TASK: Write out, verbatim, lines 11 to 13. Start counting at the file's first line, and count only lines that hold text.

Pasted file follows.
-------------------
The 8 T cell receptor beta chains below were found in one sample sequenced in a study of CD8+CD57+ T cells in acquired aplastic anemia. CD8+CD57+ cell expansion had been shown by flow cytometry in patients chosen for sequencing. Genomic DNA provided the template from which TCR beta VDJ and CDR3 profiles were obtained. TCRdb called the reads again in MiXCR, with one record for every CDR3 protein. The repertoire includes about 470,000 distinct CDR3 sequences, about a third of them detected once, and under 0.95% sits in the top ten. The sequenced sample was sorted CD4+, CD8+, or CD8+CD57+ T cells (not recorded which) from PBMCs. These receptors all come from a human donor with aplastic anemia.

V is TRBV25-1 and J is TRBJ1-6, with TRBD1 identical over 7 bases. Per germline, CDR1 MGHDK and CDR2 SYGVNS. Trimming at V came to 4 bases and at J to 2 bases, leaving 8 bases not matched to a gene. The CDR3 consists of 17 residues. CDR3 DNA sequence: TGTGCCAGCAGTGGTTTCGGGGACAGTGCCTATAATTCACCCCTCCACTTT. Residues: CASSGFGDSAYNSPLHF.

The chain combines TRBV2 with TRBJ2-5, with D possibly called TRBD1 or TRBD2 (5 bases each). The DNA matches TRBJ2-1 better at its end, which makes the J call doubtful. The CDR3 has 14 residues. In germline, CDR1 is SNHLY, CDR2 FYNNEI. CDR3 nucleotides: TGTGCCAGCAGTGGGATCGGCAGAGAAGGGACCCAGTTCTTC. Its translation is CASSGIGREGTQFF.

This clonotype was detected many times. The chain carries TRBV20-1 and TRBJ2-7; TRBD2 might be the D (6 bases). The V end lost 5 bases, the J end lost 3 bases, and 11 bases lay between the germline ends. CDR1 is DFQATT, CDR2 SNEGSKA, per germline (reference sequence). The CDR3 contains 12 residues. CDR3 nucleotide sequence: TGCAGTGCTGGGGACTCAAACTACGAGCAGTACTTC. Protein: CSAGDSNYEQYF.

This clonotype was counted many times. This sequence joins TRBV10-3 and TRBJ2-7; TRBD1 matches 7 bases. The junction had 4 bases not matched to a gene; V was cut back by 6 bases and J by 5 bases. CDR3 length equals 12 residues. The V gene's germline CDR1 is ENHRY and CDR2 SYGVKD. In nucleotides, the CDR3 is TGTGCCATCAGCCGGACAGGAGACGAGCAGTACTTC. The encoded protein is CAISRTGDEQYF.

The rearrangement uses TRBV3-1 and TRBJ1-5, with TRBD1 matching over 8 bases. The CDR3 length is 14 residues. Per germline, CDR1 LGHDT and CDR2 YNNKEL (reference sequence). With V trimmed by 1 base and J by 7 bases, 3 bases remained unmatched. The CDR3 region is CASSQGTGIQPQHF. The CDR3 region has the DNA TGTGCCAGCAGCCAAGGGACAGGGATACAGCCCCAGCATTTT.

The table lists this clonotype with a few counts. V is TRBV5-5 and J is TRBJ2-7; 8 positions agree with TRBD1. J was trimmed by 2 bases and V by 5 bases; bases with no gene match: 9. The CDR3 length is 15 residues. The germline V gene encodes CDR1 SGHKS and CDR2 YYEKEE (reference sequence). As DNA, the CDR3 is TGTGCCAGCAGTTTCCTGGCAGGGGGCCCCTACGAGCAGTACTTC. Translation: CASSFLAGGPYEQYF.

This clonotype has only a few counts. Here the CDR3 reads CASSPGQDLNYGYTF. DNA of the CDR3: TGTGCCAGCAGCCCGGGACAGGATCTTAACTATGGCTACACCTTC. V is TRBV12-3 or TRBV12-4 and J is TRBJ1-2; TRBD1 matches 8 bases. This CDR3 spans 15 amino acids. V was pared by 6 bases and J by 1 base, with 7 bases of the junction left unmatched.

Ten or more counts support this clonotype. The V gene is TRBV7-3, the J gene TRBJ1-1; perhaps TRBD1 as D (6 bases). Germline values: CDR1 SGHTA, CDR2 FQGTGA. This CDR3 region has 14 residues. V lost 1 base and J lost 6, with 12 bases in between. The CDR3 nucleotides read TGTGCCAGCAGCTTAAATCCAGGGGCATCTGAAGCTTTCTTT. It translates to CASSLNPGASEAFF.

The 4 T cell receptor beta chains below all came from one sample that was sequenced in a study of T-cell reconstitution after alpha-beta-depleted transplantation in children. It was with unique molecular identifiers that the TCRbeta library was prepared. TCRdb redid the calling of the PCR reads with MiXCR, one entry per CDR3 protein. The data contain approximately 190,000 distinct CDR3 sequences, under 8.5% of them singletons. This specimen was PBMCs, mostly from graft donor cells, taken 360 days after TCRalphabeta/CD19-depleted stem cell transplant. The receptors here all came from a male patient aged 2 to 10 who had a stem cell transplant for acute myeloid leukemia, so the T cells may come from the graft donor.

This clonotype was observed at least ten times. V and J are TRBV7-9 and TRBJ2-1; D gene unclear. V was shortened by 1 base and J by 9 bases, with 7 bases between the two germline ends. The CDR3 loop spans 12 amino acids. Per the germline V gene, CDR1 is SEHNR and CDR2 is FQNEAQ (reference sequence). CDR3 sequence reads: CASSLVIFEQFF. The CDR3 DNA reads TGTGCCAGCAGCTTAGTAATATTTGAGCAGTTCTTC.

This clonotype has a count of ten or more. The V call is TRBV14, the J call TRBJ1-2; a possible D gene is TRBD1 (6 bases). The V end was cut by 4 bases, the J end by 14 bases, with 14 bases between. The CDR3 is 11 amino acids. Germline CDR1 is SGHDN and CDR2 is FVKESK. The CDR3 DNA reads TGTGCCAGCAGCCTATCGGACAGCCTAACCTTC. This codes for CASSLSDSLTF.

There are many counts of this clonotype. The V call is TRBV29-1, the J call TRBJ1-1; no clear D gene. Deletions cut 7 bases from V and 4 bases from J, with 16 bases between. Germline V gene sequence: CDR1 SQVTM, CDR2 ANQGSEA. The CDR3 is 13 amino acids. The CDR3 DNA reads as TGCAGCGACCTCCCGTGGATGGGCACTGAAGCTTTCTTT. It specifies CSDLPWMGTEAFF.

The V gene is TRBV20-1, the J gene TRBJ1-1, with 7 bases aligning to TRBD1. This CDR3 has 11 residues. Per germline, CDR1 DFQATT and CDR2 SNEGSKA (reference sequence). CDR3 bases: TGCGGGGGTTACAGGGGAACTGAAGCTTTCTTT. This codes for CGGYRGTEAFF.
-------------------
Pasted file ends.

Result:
This clonotype was observed at least ten times. V and J are TRBV7-9 and TRBJ2-1; D gene unclear. V was shortened by 1 base and J by 9 bases, with 7 bases between the two germline ends. The CDR3 loop spans 12 amino acids. Per the germline V gene, CDR1 is SEHNR and CDR2 is FQNEAQ (reference sequence). CDR3 sequence reads: CASSLVIFEQFF. The CDR3 DNA reads TGTGCCAGCAGCTTAGTAATATTTGAGCAGTTCTTC.

This clonotype has a count of ten or more. The V call is TRBV14, the J call TRBJ1-2; a possible D gene is TRBD1 (6 bases). The V end was cut by 4 bases, the J end by 14 bases, with 14 bases between. The CDR3 is 11 amino acids. Germline CDR1 is SGHDN and CDR2 is FVKESK. The CDR3 DNA reads TGTGCCAGCAGCCTATCGGACAGCCTAACCTTC. This codes for CASSLSDSLTF.

There are many counts of this clonotype. The V call is TRBV29-1, the J call TRBJ1-1; no clear D gene. Deletions cut 7 bases from V and 4 bases from J, with 16 bases between. Germline V gene sequence: CDR1 SQVTM, CDR2 ANQGSEA. The CDR3 is 13 amino acids. The CDR3 DNA reads as TGCAGCGACCTCCCGTGGATGGGCACTGAAGCTTTCTTT. It specifies CSDLPWMGTEAFF.